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Post: : A switch to ‘premium’ can keep you invested amid the tech wreck in stocks

It seems as if the stock market is punishing all technology companies regardless of performance. That underlines a set of opportunities for long-term investors.

There were many eyes on this cycle of technology earnings as the markets waited to see if a hawkish Federal Reserve and mixed economic data were pointing to a recession. But earnings season has separated the strong from the weak.

A bifurcation in the technology sector has been evident for some time. While most growth and tech names are lumped together, not all technology companies are created equal, of course. This quarter, a light shined on those companies that are positioned to perform well in this highly uncertain and tepid macroenvironment.

Tech companies that delivered the best results have at least one of these attributes:

  1. They provide products or services with minimal exposure to consumers.

  2. They provide ultra-premium products or components serving the most affluent customers.

Enterprise technology is attractive

This quarter’s results were largely better for companies that serve enterprise and business-to-business customers. Cloud revenue at Amazon.com Inc.
Microsoft Corp.

and Alphabet Inc.

showed slowing rates of growth. A few companies did exceptionally well on this trendline. 

Here are four:

IBM: Tech earnings were kicked off by International Business Machines Corp.
and the company delivered a stellar quarter showing strength across its portfolio. Under CEO Arvind Krishna, IBM has narrowed its focus to hybrid cloud and AI, and that strategy is working. After spinning off Kyndryl, the narrower focus, execution and growth from its 2019 Red Hat acquisition are turning heads. It also doesn’t hurt that the stock has a dividend yield of close to 5%.

ServiceNow: In a conversation last week, ServiceNow Inc.

CEO Bill McDermott said demand for digital transformation is more powerful than macroeconomic headwinds. For ServiceNow, this means workflow, automation, AI and other deflationary technologies are going to be seen as efficiency creators, as companies seek to right-size and refocus. The strong dollar is a challenge for the company, but overall, ServiceNow continues to impress.

Lattice Semiconductor: Right now, semiconductors are a big no-no for many investors, but strength is strength. Lattice Semiconductor Corp.

delivered another “beat and raise” quarter, and with less than 6% of its business coming from consumer-related products, it showed that there is still demand for companies that can provide specialty chips for data-center, internet of things (IoT) and automotive customers. With its new product lines still ramping, the company’s stock is attractive, as it has fallen in line with the rest of the industry, even though its revenue and margins continue to expand. 

Honeywell: From clean tech and connected buildings to smart cities and urban air mobility, Honeywell International Inc.

has been making massive investments in software, security and analytics. Honeywell sees its building technologies unit as its fastest growth engine. The company said that more than 60% of revenue is tied to ESG-related products, so it is using its technology to enable its customers to meet emissions and sustainability goals. (ESG stands for environmental, social and governance, a group of principles.) This quarter the company beat analysts’ earnings estimates and raised the lower end of its guidance while missing revenue by $50 million on $8.95 billion in sales.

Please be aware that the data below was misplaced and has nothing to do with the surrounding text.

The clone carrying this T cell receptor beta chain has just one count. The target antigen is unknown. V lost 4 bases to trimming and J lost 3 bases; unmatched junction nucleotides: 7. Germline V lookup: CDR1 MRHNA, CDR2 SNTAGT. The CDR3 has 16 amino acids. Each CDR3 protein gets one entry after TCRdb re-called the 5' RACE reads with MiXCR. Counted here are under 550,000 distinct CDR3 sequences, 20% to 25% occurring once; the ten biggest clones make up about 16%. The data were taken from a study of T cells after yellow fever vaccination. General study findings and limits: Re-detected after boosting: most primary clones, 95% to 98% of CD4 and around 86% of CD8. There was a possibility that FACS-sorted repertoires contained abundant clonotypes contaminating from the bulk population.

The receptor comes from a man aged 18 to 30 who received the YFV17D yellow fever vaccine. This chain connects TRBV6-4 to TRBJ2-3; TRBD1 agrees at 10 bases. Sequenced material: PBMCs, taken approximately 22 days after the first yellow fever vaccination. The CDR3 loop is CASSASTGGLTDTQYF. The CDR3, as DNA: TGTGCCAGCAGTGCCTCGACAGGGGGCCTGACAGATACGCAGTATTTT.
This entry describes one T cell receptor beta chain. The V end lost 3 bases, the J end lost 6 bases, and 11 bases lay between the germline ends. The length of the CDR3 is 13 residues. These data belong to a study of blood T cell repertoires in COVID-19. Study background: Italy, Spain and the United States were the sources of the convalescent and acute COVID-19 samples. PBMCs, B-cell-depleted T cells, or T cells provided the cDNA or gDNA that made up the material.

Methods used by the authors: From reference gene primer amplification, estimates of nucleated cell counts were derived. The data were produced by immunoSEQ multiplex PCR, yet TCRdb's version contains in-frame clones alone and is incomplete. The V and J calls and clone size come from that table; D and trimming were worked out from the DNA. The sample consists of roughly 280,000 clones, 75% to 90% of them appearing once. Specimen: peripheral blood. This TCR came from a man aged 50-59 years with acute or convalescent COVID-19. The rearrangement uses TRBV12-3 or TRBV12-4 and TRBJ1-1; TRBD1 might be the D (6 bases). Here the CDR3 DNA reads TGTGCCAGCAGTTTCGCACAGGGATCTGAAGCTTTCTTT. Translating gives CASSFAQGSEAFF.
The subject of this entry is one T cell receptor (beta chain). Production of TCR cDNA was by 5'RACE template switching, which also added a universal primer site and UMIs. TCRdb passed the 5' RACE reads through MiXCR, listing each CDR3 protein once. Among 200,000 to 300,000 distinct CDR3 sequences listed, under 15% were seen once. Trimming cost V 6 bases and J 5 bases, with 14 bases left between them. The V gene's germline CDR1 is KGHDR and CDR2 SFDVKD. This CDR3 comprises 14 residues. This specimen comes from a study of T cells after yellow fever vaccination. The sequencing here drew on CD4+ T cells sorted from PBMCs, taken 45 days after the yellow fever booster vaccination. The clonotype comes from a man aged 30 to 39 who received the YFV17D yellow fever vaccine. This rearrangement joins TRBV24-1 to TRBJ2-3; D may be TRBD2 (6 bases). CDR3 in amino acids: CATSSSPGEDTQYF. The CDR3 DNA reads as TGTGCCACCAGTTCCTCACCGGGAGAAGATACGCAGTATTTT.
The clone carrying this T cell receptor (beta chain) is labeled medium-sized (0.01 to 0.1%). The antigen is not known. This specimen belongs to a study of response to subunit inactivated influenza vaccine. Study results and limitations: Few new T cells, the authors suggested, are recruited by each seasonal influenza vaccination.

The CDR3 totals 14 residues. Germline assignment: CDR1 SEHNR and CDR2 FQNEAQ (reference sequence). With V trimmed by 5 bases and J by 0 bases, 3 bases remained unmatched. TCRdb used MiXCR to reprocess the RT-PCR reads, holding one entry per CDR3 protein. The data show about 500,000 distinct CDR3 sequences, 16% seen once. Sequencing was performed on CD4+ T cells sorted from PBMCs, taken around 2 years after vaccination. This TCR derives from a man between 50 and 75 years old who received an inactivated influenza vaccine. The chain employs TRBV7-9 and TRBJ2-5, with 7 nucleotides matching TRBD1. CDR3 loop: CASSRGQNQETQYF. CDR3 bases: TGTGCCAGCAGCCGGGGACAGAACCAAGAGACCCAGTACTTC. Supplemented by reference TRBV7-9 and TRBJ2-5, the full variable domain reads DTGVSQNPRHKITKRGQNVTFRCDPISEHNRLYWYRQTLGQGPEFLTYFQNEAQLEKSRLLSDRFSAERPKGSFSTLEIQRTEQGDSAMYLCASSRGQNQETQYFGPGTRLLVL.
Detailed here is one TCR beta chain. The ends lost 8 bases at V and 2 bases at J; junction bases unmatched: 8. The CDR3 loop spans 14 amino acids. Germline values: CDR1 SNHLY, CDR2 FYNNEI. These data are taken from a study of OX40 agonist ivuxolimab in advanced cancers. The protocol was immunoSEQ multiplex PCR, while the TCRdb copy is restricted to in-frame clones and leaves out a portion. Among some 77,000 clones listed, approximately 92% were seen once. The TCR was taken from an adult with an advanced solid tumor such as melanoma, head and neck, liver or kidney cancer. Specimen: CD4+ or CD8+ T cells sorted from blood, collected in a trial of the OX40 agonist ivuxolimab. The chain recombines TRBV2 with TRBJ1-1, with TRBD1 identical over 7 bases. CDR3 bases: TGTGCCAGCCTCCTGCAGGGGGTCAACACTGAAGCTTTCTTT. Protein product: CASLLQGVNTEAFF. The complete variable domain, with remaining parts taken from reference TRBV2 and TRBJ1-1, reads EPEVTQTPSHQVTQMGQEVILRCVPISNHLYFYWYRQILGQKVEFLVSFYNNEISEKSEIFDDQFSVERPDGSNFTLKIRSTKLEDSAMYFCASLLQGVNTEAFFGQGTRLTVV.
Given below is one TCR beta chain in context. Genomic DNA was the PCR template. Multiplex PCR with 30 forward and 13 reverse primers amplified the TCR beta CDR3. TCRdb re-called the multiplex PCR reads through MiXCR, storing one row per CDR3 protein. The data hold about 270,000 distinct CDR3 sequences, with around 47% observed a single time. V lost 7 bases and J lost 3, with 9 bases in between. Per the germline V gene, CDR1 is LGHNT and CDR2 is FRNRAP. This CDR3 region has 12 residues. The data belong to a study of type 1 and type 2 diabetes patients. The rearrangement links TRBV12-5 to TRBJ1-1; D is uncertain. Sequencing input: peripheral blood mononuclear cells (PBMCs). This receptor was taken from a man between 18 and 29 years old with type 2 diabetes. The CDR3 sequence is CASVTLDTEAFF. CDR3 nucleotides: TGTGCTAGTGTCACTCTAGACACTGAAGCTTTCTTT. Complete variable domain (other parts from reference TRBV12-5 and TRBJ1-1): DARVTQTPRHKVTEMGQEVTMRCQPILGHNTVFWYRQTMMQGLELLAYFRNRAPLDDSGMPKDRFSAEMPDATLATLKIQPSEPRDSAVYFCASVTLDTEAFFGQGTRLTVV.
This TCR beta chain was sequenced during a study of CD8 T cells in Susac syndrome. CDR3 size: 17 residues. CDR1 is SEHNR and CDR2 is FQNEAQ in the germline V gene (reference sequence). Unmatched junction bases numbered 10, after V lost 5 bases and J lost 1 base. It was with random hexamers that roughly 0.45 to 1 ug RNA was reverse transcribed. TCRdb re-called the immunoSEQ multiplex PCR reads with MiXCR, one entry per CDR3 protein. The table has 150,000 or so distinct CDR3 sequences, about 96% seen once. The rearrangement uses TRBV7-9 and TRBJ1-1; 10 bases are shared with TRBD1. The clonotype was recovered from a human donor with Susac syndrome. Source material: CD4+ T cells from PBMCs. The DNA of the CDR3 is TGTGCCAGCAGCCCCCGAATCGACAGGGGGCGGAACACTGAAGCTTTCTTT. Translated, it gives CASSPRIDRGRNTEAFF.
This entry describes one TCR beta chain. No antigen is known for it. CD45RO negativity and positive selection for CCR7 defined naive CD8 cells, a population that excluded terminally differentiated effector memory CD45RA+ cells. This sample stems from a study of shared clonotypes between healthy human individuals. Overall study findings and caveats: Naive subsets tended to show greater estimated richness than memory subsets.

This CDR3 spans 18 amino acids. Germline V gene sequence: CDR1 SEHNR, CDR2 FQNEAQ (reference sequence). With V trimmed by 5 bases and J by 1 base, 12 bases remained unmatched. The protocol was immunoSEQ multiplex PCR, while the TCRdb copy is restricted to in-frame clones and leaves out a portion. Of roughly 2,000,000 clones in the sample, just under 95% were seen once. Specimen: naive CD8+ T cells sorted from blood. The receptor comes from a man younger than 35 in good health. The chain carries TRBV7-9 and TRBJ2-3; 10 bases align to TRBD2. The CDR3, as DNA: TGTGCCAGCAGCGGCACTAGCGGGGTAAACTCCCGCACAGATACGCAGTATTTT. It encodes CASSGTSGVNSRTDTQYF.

Premium for the win, for now

The other trend that could be extrapolated from this quarter’s tech results is the strength of companies that cater to the ultra-premium consumer. 

Apple: I expect the consumer-devices business to take it on the chin for at least another quarter or two. That was underlined by disappointing results from Advanced Micro Devices Inc.

and Intel Corp.
But Apple Inc.

had its iPhone 14 launch, came up a little light on the phones, but made it up with a nice broad performance that was highlighted by the Mac delivering big. CEO Tim Cook’s comments indicate that, with constant currency and headwinds, the holiday quarter may not be great. But the results showed that if any device company can withstand broad economic headwinds, it is Apple. 

Read: Tim Cook has been an excellent leader for Apple — these numbers prove it

Qualcomm: Qualcomm Inc.

did everything right this fiscal year. It delivered record earnings per share (EPS) and revenue, and had another strong quarter, but it’s a chip stock, and chip stocks are in purgatory. That doesn’t mean the company isn’t in a good position. Qualcomm delivered a record handset business, where it owns the premium tier and supplies Apple with critical components for iPhones. The company’s IoT business delivered $7 billion, and its automotive business is seeing rapid growth with a design pipeline of $30 billion, including $11 billion added in the past quarter. The now-glut of supply may create a short-term slowdown for Qualcomm —  the company said it has up to 10 weeks of inventory in the channel. Still, the company’s products are designed into such a massive portfolio of devices, and diversification into more enterprise and carrier revenue streams makes the market reaction look more like a hawkish Fed selloff than an indictment on Qualcomm and its CEO, Cristiano Amon. 

Daniel Newman is the principal analyst at Futurum Research, which provides or has provided research, analysis, advising or consulting to ServiceNow, IBM, Nvidia, Meta Platforms, Oracle, MongoDB, Cisco, Juniper and dozens of other technology companies. Neither he nor his firm holds any equity positions in companies cited. Follow him on Twitter @danielnewmanUV.

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